Sometimes (often) people say really inappropriate and damaging things about others. The important thing is to know when you messed up and to apologize — before more damage is done.

Such was the case with Elon Musk, who just publicly apologized to British cave diver Vernon Unsworth after calling him a “pedo.” The diver contributed to the several-day rescue operation of the 12 boys stuck in a cave in Thailand.


Photo Credit: Scott Olson/Getty Images

How the situation escalated to firing insults

The Tesla and SpaceX CEO had his team build a mini-submarine to rescue the boys. However, the tool didn’t end up being used because the head of the rescue mission Narongsak Osottanakorn found the method to be  “not practical.”

Ultimately, the boys got out via the use of stretchers, but Musk’s tool was left in Thailand in case it ended up being useful in the future. This is where things got murky, because soon after, Unsworth did an interview with CNN and called Musk’s plan a PR stunt.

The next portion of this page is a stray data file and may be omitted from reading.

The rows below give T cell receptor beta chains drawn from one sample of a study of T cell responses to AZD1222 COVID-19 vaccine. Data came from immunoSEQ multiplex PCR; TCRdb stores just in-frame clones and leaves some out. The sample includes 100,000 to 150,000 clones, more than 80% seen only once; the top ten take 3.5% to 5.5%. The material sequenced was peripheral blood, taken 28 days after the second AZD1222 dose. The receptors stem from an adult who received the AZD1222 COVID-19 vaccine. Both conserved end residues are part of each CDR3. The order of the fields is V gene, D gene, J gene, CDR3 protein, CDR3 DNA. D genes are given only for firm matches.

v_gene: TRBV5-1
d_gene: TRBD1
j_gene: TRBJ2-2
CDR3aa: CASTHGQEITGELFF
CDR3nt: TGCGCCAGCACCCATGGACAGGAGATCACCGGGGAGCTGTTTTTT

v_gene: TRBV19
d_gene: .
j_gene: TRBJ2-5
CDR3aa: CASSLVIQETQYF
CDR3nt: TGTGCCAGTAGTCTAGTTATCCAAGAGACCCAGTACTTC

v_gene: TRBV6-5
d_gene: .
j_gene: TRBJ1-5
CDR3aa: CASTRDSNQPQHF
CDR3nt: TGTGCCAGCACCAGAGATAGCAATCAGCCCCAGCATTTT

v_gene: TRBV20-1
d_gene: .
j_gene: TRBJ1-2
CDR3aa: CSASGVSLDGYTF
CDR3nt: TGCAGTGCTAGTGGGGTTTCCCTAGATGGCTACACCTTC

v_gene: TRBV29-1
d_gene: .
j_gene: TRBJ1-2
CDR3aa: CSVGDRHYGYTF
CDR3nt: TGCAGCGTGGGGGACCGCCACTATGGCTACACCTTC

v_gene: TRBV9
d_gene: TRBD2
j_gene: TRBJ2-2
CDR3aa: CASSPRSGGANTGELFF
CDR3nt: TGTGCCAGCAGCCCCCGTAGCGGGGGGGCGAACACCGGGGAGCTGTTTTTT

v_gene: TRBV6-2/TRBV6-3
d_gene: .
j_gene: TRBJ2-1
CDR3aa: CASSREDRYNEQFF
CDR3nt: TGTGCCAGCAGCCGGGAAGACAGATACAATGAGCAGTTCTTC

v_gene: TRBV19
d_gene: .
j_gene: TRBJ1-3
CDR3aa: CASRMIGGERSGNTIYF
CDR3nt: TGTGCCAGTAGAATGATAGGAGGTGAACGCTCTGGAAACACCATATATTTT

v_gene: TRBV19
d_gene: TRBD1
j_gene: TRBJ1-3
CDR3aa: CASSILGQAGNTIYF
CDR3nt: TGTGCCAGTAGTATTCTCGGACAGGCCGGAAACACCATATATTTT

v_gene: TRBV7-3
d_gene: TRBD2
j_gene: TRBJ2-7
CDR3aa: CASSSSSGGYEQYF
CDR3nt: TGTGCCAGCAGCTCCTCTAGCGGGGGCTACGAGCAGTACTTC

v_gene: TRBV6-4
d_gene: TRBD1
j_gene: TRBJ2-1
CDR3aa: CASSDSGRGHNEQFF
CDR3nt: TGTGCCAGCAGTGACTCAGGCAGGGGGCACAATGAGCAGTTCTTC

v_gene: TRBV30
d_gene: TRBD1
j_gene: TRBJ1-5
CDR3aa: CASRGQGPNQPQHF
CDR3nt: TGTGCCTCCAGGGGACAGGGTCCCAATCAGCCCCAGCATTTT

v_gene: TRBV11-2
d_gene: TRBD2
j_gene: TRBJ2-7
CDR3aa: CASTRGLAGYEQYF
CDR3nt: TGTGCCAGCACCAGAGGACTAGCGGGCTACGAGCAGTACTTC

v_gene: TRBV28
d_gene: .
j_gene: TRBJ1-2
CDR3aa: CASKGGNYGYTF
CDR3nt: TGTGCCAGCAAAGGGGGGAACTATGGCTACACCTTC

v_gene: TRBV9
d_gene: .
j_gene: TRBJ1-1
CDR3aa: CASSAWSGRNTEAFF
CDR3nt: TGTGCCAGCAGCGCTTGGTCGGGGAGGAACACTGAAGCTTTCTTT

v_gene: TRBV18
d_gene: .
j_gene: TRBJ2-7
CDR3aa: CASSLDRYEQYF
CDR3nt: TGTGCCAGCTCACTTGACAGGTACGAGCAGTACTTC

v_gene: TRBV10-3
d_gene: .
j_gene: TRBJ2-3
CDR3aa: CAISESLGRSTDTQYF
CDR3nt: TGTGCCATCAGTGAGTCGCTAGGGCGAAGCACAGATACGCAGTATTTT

“He can stick his submarine where it hurts,” Unsworth said. “It just had absolutely no chance of working. He had no conception of what the cave passage was like.”

Musk replied with an unnecessary smear shortly after, but soon apologized.

Musk tweeted that “his actions against me do not justify my actions against him, and for that I apologize to Mr. Unsworth and to the companies I represent as leader. The fault is mine and mine alone.”

“I am aware of his apology, and (have) no further comment,” Unsworth told Reuters over the phone Wednesday.

Handling conflict and criticism with grace

Whew. Ultimately, resorting to name-calling and personal attacks is never the answer, even if the other guy “started” — it doesn’t mean you have to go to that level and make a bad situation worse.

It comes down to emotional intelligence and the healthiest way to handle a complicated situation with another person. Many of us have a tendency of going to an immature place, sometimes, and beneath reactivity are hurt feelings.

Musk got hurt and reacted in an immature way. Having a brilliant mind doesn’t shield us from the tendency to let our social skills and emotional intelligence be impacted by hurt feelings.

Here is a guide to handling conflicts in a productive way if you’re interested in learning more.